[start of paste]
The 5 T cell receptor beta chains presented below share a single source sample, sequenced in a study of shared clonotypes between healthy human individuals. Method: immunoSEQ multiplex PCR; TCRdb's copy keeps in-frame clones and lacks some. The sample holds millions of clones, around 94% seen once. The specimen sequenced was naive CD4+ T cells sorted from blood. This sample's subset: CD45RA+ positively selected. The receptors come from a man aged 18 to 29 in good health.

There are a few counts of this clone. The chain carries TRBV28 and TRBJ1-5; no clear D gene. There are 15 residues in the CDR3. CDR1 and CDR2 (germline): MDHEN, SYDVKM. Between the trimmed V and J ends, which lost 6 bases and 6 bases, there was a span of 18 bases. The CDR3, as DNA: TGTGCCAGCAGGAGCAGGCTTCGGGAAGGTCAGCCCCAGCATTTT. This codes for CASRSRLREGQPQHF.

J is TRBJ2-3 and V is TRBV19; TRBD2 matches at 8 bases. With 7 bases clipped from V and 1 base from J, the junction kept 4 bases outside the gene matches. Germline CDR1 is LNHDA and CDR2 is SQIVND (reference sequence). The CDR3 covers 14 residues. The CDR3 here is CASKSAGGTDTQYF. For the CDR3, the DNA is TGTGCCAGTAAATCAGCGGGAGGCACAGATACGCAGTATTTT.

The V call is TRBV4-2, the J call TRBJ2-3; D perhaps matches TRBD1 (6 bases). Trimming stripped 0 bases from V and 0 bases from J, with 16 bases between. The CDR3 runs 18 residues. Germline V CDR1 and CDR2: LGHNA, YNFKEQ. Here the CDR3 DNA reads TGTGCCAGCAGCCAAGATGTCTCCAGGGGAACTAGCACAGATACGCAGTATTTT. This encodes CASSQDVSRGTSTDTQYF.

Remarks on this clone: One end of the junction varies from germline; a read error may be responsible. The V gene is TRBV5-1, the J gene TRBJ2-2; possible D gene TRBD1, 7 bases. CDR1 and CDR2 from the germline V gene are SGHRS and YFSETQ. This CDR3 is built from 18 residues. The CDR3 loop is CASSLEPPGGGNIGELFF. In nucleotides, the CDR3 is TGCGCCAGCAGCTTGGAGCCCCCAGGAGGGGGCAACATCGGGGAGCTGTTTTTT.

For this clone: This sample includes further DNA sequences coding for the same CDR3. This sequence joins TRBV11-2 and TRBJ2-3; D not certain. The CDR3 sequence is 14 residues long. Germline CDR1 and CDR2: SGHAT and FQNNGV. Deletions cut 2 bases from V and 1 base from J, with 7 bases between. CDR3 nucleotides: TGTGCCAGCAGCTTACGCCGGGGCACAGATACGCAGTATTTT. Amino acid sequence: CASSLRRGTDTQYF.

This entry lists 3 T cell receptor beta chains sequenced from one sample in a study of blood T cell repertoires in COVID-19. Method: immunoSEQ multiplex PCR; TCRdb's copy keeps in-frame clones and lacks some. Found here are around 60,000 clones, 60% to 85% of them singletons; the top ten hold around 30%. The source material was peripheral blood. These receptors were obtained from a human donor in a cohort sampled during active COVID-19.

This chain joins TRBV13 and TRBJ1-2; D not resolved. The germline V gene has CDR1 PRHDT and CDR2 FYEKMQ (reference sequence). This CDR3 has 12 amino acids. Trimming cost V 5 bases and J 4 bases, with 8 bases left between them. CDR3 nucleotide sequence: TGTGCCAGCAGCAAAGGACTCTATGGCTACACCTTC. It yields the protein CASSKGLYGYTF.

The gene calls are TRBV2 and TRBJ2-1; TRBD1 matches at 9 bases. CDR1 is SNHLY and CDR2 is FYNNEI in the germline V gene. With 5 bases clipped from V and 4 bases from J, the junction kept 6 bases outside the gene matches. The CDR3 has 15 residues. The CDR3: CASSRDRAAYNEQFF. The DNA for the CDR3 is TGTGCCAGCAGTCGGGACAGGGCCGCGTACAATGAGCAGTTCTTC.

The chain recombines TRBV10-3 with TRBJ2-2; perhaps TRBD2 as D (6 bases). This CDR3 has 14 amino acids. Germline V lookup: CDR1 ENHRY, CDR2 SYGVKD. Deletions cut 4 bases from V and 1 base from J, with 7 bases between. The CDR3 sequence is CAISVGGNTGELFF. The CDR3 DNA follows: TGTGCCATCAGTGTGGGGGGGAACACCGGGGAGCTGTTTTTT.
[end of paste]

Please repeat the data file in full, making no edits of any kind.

The 5 T cell receptor beta chains presented below share a single source sample, sequenced in a study of shared clonotypes between healthy human individuals. Method: immunoSEQ multiplex PCR; TCRdb's copy keeps in-frame clones and lacks some. The sample holds millions of clones, around 94% seen once. The specimen sequenced was naive CD4+ T cells sorted from blood. This sample's subset: CD45RA+ positively selected. The receptors come from a man aged 18 to 29 in good health.

There are a few counts of this clone. The chain carries TRBV28 and TRBJ1-5; no clear D gene. There are 15 residues in the CDR3. CDR1 and CDR2 (germline): MDHEN, SYDVKM. Between the trimmed V and J ends, which lost 6 bases and 6 bases, there was a span of 18 bases. The CDR3, as DNA: TGTGCCAGCAGGAGCAGGCTTCGGGAAGGTCAGCCCCAGCATTTT. This codes for CASRSRLREGQPQHF.

J is TRBJ2-3 and V is TRBV19; TRBD2 matches at 8 bases. With 7 bases clipped from V and 1 base from J, the junction kept 4 bases outside the gene matches. Germline CDR1 is LNHDA and CDR2 is SQIVND (reference sequence). The CDR3 covers 14 residues. The CDR3 here is CASKSAGGTDTQYF. For the CDR3, the DNA is TGTGCCAGTAAATCAGCGGGAGGCACAGATACGCAGTATTTT.

The V call is TRBV4-2, the J call TRBJ2-3; D perhaps matches TRBD1 (6 bases). Trimming stripped 0 bases from V and 0 bases from J, with 16 bases between. The CDR3 runs 18 residues. Germline V CDR1 and CDR2: LGHNA, YNFKEQ. Here the CDR3 DNA reads TGTGCCAGCAGCCAAGATGTCTCCAGGGGAACTAGCACAGATACGCAGTATTTT. This encodes CASSQDVSRGTSTDTQYF.

Remarks on this clone: One end of the junction varies from germline; a read error may be responsible. The V gene is TRBV5-1, the J gene TRBJ2-2; possible D gene TRBD1, 7 bases. CDR1 and CDR2 from the germline V gene are SGHRS and YFSETQ. This CDR3 is built from 18 residues. The CDR3 loop is CASSLEPPGGGNIGELFF. In nucleotides, the CDR3 is TGCGCCAGCAGCTTGGAGCCCCCAGGAGGGGGCAACATCGGGGAGCTGTTTTTT.

For this clone: This sample includes further DNA sequences coding for the same CDR3. This sequence joins TRBV11-2 and TRBJ2-3; D not certain. The CDR3 sequence is 14 residues long. Germline CDR1 and CDR2: SGHAT and FQNNGV. Deletions cut 2 bases from V and 1 base from J, with 7 bases between. CDR3 nucleotides: TGTGCCAGCAGCTTACGCCGGGGCACAGATACGCAGTATTTT. Amino acid sequence: CASSLRRGTDTQYF.

This entry lists 3 T cell receptor beta chains sequenced from one sample in a study of blood T cell repertoires in COVID-19. Method: immunoSEQ multiplex PCR; TCRdb's copy keeps in-frame clones and lacks some. Found here are around 60,000 clones, 60% to 85% of them singletons; the top ten hold around 30%. The source material was peripheral blood. These receptors were obtained from a human donor in a cohort sampled during active COVID-19.

This chain joins TRBV13 and TRBJ1-2; D not resolved. The germline V gene has CDR1 PRHDT and CDR2 FYEKMQ (reference sequence). This CDR3 has 12 amino acids. Trimming cost V 5 bases and J 4 bases, with 8 bases left between them. CDR3 nucleotide sequence: TGTGCCAGCAGCAAAGGACTCTATGGCTACACCTTC. It yields the protein CASSKGLYGYTF.

The gene calls are TRBV2 and TRBJ2-1; TRBD1 matches at 9 bases. CDR1 is SNHLY and CDR2 is FYNNEI in the germline V gene. With 5 bases clipped from V and 4 bases from J, the junction kept 6 bases outside the gene matches. The CDR3 has 15 residues. The CDR3: CASSRDRAAYNEQFF. The DNA for the CDR3 is TGTGCCAGCAGTCGGGACAGGGCCGCGTACAATGAGCAGTTCTTC.

The chain recombines TRBV10-3 with TRBJ2-2; perhaps TRBD2 as D (6 bases). This CDR3 has 14 amino acids. Germline V lookup: CDR1 ENHRY, CDR2 SYGVKD. Deletions cut 4 bases from V and 1 base from J, with 7 bases between. The CDR3 sequence is CAISVGGNTGELFF. The CDR3 DNA follows: TGTGCCATCAGTGTGGGGGGGAACACCGGGGAGCTGTTTTTT.